Inspirational 17-year-old high school student from Florida graduates with an astonishing 8.07 GPA – even after battling hearing loss, ADHD and a horrific fire that left her family HOMELESS
- Jasmine Mazard-Larry, 17, attended Dr. Kiran C. Patel High School in Florida
- The student, who wants to become a doctor, has achieved breathtaking academic success
- Her path has not been easy as she has had to deal with ADHD, hearing loss and homelessness
A high school major graduated with a staggering GPA of 8.07, more than double the US average.
Jasmine Mazard-Larry achieved her academic success at Dr. Kiran C. Patel High School in Tampa, Florida.
The 17-year-old, who participated in dual enrollment, was able to increase her GPA by participating in advanced placement courses as well as the Cambridge Advanced International Certificate of Education program.
She also earned an associate’s degree from a local community college in addition to her high school diploma — but the student’s journey hasn’t been smooth.
Jasmine Mazard-Larry has achieved an impressive 8.07 GPA – more than double the US average
The 17-year-old, who hopes to become a doctor, said she uses her younger brother as inspiration
Jasmine, who has ADHD and hearing loss, said she initially viewed her diagnoses as weaknesses – but has since realized it has actually helped her build resilience.
Jasmine, who suffers from ADHD and hearing loss, said she initially viewed her diagnoses as weaknesses, recounting ABC News: ‘I was a bit embarrassed. I haven’t really told a lot of people about it.
But she has since realized that it actually helped her build her resilience.
“These are not setbacks,” she said. “They allowed me to be who I am today.”
Not only that, but four years ago Jasmine and her family were left homeless after their house burned down in a fire that seriously injured her father.
Jasmine’s mother, Nidta Mazard, was nine months pregnant at the time and called the youngster her “rock”.
She added: ‘[Jasmine] inspired me to be a better mother and a better person.
Jasmine nevertheless persevered in her studies and achieved an 8.07 GPA – although the average high school score in America is 3.0, according to Think impact.
She even found time for extracurricular activities, including an art club, student council, student government association, and the speech and debate team.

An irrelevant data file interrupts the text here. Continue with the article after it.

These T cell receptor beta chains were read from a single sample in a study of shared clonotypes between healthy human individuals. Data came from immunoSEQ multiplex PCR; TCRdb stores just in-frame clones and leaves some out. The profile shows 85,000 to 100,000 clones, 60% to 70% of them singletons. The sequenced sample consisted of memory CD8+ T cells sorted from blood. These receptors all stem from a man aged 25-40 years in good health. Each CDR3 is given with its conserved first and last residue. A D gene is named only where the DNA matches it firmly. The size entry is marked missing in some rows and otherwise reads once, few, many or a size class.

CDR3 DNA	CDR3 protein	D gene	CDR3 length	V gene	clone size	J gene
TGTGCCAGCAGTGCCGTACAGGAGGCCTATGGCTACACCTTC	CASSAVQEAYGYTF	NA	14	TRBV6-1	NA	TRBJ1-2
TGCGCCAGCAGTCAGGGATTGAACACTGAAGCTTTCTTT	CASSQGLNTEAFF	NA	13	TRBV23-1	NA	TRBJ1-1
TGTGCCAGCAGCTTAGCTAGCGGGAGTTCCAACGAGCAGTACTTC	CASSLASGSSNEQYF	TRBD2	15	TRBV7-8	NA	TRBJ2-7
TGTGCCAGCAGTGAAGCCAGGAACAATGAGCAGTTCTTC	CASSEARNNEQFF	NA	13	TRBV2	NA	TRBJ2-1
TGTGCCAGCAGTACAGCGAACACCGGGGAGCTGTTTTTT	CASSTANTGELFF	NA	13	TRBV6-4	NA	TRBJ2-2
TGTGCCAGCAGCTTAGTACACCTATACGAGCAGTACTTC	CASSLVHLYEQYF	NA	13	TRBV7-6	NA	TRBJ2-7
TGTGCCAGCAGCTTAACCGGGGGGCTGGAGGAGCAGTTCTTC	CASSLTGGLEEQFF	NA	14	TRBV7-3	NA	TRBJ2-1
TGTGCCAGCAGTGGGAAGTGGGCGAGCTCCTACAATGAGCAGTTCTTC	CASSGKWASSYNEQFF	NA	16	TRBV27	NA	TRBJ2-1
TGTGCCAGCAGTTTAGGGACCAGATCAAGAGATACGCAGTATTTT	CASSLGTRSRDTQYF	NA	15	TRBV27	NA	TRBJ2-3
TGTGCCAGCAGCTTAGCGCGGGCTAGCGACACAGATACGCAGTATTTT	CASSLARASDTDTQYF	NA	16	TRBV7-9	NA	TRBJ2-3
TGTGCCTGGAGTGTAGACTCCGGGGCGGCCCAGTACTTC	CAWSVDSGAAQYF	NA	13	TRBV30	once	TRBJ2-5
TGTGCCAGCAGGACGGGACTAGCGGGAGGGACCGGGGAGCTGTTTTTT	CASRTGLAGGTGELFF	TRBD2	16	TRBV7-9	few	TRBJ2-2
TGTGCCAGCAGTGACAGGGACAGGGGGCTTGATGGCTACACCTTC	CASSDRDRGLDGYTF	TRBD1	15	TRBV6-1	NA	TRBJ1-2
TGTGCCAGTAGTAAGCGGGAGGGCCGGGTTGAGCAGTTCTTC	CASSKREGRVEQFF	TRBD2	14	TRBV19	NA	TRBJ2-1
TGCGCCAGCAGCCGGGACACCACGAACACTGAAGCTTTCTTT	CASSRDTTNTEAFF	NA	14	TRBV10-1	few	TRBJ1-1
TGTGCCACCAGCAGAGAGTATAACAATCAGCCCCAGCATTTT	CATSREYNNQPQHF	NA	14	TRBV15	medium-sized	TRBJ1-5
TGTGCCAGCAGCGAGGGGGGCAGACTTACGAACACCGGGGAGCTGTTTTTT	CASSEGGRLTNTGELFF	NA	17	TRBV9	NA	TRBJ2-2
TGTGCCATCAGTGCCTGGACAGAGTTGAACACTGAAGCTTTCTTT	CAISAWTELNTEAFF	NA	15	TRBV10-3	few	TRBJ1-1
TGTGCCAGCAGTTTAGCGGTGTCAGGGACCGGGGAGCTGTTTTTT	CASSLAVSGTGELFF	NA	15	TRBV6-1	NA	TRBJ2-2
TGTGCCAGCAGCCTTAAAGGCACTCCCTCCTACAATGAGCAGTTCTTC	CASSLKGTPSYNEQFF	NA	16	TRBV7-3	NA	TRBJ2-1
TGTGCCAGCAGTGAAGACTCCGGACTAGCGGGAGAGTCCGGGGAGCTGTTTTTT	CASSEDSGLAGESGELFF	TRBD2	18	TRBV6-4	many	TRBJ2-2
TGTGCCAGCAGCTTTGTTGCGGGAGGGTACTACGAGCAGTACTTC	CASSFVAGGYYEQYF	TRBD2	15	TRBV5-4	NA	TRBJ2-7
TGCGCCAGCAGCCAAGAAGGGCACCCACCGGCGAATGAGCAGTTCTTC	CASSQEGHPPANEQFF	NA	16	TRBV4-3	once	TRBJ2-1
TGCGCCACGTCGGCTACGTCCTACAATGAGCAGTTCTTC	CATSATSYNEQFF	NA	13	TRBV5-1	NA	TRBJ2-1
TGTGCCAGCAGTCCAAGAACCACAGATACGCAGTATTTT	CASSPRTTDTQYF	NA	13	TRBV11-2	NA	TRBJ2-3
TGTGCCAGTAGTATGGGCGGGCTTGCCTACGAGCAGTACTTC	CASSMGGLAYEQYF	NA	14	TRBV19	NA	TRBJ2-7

Speaking during her farewell speech at the graduation ceremony, she told her peers: ‘Rejection doesn’t mean you’ve failed’
Jasmine achieved stunning academic success at Dr. Kiran C. Patel High School in Tampa, Florida.
Jasmine (pictured with her younger brother) has even found time for extracurricular activities, including an art club, student council, student government and the speech and debate team
Jasmine, who hopes to become a doctor, said her younger brother was her inspiration, telling hello america: “Sometimes it can be difficult, but I watch him and I want to be a role model for him.”
Speaking during her farewell speech at the graduation ceremony, she told her peers: ‘Rejection doesn’t mean you’ve failed. Rejection just means being patient. Your time will come.
“Let it be a tool for you to persevere and never, ever, and I mean never give up on your dreams.”
She concluded, “Don’t let obstacles and what people say define who you really are.”
How does the GPA structure work?
Students can calculate their GPA (Grade Point Average) by dividing the total number of points earned by the total number of credit hours attempted.
The most common GPA structure used by high schools is on a scale up to 4.0. Within it, the grades are represented by each denomination:
- 4.0: One
- 1.0: D
But the scale is far from universal, as some schools award extra points for students taking more challenging studies, including honors, dual enrollment, advanced placement, and International Baccalaureate courses.
Experts tend to agree that giving bonus points for taking more advanced courses puts students whose high schools don’t offer such courses at a disadvantage.
College admissions offices require copies of a student’s high school transcripts so they can adjust for class difficulty differences and grade inflation.